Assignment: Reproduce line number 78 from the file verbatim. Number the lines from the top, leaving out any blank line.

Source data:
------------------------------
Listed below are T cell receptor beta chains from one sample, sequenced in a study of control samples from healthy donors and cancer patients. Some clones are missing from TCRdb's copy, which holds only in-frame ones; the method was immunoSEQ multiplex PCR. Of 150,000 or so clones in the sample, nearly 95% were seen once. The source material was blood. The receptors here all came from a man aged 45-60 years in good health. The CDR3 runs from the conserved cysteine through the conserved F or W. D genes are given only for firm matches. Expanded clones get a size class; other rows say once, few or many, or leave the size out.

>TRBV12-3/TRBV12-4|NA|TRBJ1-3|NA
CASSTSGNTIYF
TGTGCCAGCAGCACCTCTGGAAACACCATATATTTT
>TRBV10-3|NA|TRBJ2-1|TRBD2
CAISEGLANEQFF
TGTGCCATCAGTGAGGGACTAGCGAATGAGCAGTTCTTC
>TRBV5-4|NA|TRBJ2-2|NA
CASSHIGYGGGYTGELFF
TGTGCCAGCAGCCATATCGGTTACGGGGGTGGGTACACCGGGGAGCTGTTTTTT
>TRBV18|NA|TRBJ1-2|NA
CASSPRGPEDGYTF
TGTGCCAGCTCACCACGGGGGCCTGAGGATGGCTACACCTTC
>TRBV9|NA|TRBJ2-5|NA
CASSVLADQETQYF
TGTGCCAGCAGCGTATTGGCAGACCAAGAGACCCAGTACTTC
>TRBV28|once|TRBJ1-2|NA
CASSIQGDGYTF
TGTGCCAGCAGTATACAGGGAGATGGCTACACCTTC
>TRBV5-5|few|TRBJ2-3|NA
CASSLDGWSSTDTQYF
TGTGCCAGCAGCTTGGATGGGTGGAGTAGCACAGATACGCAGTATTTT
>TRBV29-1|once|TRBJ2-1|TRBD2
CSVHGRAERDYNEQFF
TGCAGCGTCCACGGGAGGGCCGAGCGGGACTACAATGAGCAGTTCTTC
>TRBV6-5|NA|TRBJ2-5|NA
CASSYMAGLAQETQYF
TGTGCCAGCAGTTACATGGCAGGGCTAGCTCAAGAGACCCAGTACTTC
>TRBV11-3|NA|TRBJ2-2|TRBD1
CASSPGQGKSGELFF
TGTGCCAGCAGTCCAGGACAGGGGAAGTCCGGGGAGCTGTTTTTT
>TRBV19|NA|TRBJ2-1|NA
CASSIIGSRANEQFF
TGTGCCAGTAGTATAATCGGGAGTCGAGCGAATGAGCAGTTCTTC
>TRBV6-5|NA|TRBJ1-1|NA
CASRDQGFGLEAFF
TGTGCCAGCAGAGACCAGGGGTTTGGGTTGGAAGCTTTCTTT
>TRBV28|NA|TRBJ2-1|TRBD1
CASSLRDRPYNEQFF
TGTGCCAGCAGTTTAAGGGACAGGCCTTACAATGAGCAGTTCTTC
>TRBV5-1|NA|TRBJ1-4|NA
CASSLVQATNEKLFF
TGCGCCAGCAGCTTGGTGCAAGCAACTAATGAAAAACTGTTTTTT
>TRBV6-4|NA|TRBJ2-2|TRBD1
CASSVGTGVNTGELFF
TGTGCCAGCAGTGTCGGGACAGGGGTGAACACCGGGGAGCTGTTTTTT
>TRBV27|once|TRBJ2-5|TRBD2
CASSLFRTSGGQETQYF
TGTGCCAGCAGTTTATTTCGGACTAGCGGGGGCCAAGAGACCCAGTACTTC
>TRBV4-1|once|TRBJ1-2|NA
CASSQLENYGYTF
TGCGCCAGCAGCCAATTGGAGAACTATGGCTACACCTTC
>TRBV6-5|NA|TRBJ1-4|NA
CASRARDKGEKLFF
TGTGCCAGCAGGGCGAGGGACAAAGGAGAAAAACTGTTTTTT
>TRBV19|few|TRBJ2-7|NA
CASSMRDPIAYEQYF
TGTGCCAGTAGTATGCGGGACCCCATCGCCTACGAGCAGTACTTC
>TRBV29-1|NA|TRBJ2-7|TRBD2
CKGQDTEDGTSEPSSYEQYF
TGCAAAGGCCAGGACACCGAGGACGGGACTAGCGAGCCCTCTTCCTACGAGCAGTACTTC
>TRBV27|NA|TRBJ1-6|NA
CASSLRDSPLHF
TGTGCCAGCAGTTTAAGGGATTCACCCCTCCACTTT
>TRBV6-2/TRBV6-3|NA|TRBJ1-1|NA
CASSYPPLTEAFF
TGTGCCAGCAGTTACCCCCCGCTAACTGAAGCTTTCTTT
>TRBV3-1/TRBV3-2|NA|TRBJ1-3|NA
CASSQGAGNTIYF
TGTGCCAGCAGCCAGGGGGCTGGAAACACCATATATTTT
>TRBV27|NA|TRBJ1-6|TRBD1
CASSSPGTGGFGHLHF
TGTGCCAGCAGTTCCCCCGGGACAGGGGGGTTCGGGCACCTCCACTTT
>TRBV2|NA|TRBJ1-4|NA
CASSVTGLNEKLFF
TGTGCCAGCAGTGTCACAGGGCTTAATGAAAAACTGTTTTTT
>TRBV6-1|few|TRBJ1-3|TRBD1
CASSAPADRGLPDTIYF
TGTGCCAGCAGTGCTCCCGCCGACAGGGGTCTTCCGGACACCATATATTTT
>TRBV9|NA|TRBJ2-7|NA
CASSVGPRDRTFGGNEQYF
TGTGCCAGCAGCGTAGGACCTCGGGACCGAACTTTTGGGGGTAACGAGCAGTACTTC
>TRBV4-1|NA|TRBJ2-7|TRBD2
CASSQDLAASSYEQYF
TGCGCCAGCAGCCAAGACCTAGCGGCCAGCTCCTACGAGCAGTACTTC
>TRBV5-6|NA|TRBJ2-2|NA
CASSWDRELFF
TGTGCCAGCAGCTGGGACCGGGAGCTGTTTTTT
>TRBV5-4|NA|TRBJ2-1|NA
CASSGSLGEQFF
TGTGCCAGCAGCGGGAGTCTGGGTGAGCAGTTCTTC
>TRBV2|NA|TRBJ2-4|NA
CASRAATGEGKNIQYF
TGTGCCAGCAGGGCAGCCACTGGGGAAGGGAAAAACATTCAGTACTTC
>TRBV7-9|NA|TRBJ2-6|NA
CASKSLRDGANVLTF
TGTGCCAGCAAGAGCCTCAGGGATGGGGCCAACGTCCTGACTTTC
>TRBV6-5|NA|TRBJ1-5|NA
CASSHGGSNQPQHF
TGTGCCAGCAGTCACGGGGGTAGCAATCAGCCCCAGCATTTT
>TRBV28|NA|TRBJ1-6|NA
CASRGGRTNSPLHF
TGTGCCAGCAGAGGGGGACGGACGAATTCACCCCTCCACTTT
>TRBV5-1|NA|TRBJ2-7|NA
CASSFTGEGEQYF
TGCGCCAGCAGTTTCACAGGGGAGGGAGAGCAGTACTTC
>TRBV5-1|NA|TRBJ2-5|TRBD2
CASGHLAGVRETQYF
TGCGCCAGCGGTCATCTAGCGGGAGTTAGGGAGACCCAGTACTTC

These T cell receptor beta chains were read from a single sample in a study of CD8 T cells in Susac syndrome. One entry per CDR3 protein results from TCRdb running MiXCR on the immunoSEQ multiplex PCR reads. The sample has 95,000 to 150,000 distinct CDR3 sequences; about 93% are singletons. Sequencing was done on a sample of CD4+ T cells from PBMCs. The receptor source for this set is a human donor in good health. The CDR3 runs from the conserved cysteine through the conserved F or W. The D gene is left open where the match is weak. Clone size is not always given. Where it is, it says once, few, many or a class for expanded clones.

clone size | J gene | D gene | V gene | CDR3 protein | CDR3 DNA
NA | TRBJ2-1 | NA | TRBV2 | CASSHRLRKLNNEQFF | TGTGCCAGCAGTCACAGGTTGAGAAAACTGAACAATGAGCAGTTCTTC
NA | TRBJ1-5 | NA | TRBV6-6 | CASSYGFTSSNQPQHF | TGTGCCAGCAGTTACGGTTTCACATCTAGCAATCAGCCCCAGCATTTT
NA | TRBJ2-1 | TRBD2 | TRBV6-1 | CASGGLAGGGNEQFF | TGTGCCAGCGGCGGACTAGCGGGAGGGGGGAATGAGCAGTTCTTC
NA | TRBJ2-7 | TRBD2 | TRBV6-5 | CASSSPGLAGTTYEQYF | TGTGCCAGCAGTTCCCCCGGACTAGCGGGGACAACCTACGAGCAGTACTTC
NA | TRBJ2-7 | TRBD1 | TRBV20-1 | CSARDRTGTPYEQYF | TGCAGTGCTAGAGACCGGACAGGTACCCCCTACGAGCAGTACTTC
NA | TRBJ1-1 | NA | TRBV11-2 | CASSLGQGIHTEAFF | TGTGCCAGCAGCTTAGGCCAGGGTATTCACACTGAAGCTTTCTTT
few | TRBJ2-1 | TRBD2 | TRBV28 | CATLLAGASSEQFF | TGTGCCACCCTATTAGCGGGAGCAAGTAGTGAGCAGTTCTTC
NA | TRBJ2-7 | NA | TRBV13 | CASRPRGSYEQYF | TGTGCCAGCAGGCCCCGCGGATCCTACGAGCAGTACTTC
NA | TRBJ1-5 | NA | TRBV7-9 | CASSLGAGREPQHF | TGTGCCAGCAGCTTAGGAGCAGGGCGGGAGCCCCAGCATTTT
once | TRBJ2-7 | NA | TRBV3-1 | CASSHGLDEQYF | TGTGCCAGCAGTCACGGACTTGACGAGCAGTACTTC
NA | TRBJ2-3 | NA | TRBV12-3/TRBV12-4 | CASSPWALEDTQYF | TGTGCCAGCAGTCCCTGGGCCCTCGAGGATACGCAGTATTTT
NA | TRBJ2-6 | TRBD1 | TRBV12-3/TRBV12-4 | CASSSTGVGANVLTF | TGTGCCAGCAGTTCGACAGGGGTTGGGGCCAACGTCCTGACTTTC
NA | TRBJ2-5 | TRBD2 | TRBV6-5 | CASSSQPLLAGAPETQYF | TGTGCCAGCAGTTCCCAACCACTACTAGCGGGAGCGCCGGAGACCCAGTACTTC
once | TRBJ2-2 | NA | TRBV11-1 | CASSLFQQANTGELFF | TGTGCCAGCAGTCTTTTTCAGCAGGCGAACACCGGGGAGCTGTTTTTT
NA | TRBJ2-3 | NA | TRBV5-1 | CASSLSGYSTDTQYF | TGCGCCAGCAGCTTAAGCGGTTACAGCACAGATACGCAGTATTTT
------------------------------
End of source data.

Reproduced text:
CASSAPADRGLPDTIYF